How to Develop an Effective Preceptorship Program


Published: 29 April 2019

There is a global shortage of nurses. It has also been found that turnover rates are higher for new nurses than for senior nurses, and that many of these nurses are leaving the nursing field all together. Given this, there is a bigger need to recruit, mentor and then retain graduate nurses in the workforce. How? The implementation of an effective preceptorship program can assist in all of these areas as well as improve the morale of employees in both the clinical area and wider health service (Duffy & Flower 2017; Owens 2013).

Importance of Preceptorship in Nursing

Often new nurses will experience a culture shock as they transition from study to the workplace and this can leave the newly graduated nurse to feel overwhelmed, unsupported as well as disillusioned.  Often, the first 3 months of clinical practices has been described as the most stressful time during a nurse’s career. A preceptorship program can decrease this stress, it can provide a nurturing environment for the newly graduate nurse and then allow them to learn and grow and adapt to their new role whilst being supported by their peers (Owens 2013). A preceptorship program ensures graduate nurses:
  • Have adequate resources and support available to them during this transition period;
  • Can link the gap between nursing education and the clinical environment;
  • Are provide a good working environment for the individual and also support the professional practice and development of the individual (Owens 2013).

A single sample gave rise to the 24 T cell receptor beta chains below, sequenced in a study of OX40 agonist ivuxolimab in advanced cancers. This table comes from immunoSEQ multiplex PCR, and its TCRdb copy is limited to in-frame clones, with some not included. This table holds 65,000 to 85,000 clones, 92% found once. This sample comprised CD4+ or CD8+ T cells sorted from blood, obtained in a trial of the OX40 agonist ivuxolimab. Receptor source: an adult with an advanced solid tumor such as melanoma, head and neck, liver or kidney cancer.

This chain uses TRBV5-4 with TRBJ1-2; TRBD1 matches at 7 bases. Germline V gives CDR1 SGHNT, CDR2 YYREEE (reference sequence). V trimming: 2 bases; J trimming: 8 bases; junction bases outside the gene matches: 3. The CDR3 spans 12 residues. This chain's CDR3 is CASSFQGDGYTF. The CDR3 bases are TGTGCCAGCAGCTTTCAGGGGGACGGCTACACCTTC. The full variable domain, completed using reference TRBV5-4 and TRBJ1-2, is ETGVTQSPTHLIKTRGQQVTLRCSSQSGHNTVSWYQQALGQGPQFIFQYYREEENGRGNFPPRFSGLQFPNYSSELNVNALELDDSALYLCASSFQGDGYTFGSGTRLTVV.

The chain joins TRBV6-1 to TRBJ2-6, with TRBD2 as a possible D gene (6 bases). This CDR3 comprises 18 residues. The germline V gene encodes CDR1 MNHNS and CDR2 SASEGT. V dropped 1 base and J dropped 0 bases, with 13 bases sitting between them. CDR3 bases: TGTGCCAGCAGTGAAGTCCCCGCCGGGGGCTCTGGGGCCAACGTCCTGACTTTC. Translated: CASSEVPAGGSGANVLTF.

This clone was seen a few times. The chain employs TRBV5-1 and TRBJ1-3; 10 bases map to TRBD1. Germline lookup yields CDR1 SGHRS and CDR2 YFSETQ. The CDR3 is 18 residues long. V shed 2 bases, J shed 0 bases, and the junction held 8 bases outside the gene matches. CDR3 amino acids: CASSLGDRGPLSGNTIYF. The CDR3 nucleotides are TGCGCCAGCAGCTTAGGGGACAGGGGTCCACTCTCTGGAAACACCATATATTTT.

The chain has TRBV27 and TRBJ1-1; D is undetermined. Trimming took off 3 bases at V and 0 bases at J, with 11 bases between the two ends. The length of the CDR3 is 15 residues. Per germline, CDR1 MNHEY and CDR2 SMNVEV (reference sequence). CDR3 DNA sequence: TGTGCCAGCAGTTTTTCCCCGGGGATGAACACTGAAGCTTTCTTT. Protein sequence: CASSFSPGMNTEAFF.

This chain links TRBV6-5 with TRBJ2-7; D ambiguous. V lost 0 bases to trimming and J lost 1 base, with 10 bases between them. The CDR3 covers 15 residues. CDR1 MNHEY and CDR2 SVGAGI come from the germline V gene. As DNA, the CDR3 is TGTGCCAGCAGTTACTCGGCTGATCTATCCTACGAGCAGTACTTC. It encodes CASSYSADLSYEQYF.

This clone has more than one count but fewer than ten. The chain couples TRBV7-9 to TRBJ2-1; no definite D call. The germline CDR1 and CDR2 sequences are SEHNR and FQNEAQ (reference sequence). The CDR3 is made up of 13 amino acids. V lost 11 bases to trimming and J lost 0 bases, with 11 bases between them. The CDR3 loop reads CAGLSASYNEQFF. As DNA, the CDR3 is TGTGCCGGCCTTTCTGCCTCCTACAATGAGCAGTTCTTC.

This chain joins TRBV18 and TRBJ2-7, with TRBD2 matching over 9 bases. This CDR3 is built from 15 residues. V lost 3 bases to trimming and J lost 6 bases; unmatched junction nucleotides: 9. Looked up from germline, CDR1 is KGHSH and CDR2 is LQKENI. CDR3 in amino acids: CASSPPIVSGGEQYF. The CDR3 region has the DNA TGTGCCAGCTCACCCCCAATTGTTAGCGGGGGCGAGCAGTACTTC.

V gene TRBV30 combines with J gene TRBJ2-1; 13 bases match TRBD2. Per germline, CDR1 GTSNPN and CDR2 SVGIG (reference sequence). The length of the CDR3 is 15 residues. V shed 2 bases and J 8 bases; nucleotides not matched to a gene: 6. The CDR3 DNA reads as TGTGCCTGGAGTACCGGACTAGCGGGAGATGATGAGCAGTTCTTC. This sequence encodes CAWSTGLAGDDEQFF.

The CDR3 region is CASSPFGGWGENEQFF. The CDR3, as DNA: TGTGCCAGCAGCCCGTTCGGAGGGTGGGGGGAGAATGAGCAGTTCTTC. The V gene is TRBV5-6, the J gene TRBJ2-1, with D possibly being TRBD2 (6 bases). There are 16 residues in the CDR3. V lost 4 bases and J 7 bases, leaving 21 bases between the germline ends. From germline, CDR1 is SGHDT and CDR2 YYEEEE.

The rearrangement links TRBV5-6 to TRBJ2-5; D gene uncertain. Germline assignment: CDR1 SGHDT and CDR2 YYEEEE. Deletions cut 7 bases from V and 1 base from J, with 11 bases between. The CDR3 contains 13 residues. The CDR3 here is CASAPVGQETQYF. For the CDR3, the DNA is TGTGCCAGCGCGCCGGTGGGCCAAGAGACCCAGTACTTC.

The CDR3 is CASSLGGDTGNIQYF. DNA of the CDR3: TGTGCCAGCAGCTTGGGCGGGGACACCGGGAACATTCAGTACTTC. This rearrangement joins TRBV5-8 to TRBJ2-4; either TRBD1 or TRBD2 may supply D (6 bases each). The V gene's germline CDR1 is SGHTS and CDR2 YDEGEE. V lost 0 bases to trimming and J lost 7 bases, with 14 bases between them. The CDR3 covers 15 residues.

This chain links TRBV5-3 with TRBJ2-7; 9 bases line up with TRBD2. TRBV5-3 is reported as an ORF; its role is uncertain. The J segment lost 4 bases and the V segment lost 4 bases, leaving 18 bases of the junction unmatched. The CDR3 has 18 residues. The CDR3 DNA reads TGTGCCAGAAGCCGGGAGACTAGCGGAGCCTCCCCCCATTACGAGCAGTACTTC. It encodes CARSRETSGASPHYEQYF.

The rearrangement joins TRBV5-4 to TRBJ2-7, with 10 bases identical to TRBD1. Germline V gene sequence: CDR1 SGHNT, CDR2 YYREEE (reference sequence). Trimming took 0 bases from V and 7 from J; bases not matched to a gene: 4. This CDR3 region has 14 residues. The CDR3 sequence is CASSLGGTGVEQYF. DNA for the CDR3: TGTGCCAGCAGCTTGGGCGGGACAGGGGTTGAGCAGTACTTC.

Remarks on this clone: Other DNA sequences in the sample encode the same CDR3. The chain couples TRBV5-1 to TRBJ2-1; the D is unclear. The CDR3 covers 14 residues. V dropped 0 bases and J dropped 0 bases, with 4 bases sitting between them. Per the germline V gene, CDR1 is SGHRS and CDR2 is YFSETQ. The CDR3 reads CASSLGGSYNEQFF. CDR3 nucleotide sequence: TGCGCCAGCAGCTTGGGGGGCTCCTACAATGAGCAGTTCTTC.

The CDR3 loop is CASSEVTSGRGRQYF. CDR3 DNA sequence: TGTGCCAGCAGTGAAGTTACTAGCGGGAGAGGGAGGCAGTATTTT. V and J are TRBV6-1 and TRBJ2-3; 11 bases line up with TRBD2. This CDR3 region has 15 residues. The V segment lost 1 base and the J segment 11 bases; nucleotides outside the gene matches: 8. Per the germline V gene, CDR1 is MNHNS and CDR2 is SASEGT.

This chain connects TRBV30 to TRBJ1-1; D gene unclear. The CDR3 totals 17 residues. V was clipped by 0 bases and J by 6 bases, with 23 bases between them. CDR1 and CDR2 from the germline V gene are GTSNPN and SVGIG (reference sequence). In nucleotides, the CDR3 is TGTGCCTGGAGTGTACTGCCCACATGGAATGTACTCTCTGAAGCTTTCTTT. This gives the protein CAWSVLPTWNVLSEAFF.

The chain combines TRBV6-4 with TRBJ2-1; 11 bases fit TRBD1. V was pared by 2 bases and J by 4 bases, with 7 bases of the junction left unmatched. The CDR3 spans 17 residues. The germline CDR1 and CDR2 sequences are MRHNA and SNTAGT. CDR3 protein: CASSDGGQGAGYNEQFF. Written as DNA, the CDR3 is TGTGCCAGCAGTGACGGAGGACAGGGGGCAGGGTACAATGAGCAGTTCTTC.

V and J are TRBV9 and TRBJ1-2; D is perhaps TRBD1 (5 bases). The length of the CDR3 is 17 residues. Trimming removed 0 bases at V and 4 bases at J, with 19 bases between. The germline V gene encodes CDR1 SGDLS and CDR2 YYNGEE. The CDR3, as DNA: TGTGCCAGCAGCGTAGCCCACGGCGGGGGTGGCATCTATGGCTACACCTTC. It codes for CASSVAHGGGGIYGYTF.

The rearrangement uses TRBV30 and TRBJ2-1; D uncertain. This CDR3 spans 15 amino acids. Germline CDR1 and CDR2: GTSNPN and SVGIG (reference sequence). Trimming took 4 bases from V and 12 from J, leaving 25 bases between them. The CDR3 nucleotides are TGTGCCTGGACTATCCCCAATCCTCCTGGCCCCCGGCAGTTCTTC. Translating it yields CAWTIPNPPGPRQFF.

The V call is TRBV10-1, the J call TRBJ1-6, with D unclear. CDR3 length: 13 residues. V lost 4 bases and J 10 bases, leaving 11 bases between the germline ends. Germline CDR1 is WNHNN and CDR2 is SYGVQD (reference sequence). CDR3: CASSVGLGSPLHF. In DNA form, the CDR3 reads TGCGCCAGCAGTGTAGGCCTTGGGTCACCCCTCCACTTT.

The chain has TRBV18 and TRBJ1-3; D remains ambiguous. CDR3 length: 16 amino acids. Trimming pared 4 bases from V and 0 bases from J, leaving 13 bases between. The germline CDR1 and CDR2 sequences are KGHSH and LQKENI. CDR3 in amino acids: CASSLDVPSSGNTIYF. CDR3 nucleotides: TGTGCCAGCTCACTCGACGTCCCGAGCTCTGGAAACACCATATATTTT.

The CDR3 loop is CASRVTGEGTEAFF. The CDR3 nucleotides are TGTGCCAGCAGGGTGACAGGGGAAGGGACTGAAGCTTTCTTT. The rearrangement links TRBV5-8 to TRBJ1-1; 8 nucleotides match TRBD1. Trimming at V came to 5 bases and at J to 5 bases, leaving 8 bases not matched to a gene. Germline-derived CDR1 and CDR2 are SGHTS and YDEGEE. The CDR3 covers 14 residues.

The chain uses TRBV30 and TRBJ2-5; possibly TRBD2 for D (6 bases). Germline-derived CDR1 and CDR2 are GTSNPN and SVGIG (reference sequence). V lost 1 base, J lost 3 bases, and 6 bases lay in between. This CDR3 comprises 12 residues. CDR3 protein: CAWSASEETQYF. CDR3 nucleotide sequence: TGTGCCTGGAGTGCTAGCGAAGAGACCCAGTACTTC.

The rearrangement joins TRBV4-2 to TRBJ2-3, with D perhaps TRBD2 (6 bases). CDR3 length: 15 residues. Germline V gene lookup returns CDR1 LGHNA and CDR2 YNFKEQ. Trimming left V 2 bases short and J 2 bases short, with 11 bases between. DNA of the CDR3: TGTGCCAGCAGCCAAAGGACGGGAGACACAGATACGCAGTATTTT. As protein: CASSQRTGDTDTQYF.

Preceptors have been found to help graduate nurses to:
  • Develop their professional identity;
  • Assist in their socialisation into the clinical area;
  • Practice safely and professionally;
  • Help to create positive learning experiences and relationships for the individual;
  • Give feedback.
As well as these positive results, they have also been found to improve the quality of care that graduate nurse provides to patients which, in turn, improves patient outcomes and increases job satisfaction (Duffy & Flower 2017).

Further reading: Transition to Practice: Assisting Graduate Nurses 

Developing a Preceptorship Program

Prior to commencing a preceptorship program, a needs assessment must be completed. This will help to identify key focus areas to be addressed by the program. It should also include preceptor training and education relating to teaching, feedback, evaluation and motivation. This will enable the new preceptor to further develop their role and take further ownership of their professional development (Owens 2013). During the development of a preceptorship program, there should also be opportunities for relevant parties (such as nurse unit managers and any existing preceptors) to discuss and provide feedback on any potential changes and implementations that may occur, and how this will affect the clinical environment. This can assist in identifying any potential barriers to the development and running of the preceptorship program. Some potential barriers that may be found include:
  • Preceptors and preceptees finding time and support from their managers to attend preceptorship support sessions;
  • Having time constraints relating to having to observe skills being performed;
  • Lack of clear protocols;
  • Poor preparation for the role;
  • Restricted communication with other preceptors.
It is important to address any known barriers during the planning stage (Duffy & Flower 2017; Owens 2013). During planning, evaluation must also be considered. Evaluation processes should both effectively measure the success of the preceptorship program, as well as include a plan for implementing any consequent changes. This can be done by collecting quantitative data on the retention of newly graduated nurses, as well as qualitative data through interviews and surveys on their job satisfaction and level of support they felt during this transition phase.  From this, any potential issues can be identified, and changes made (Owens 2013).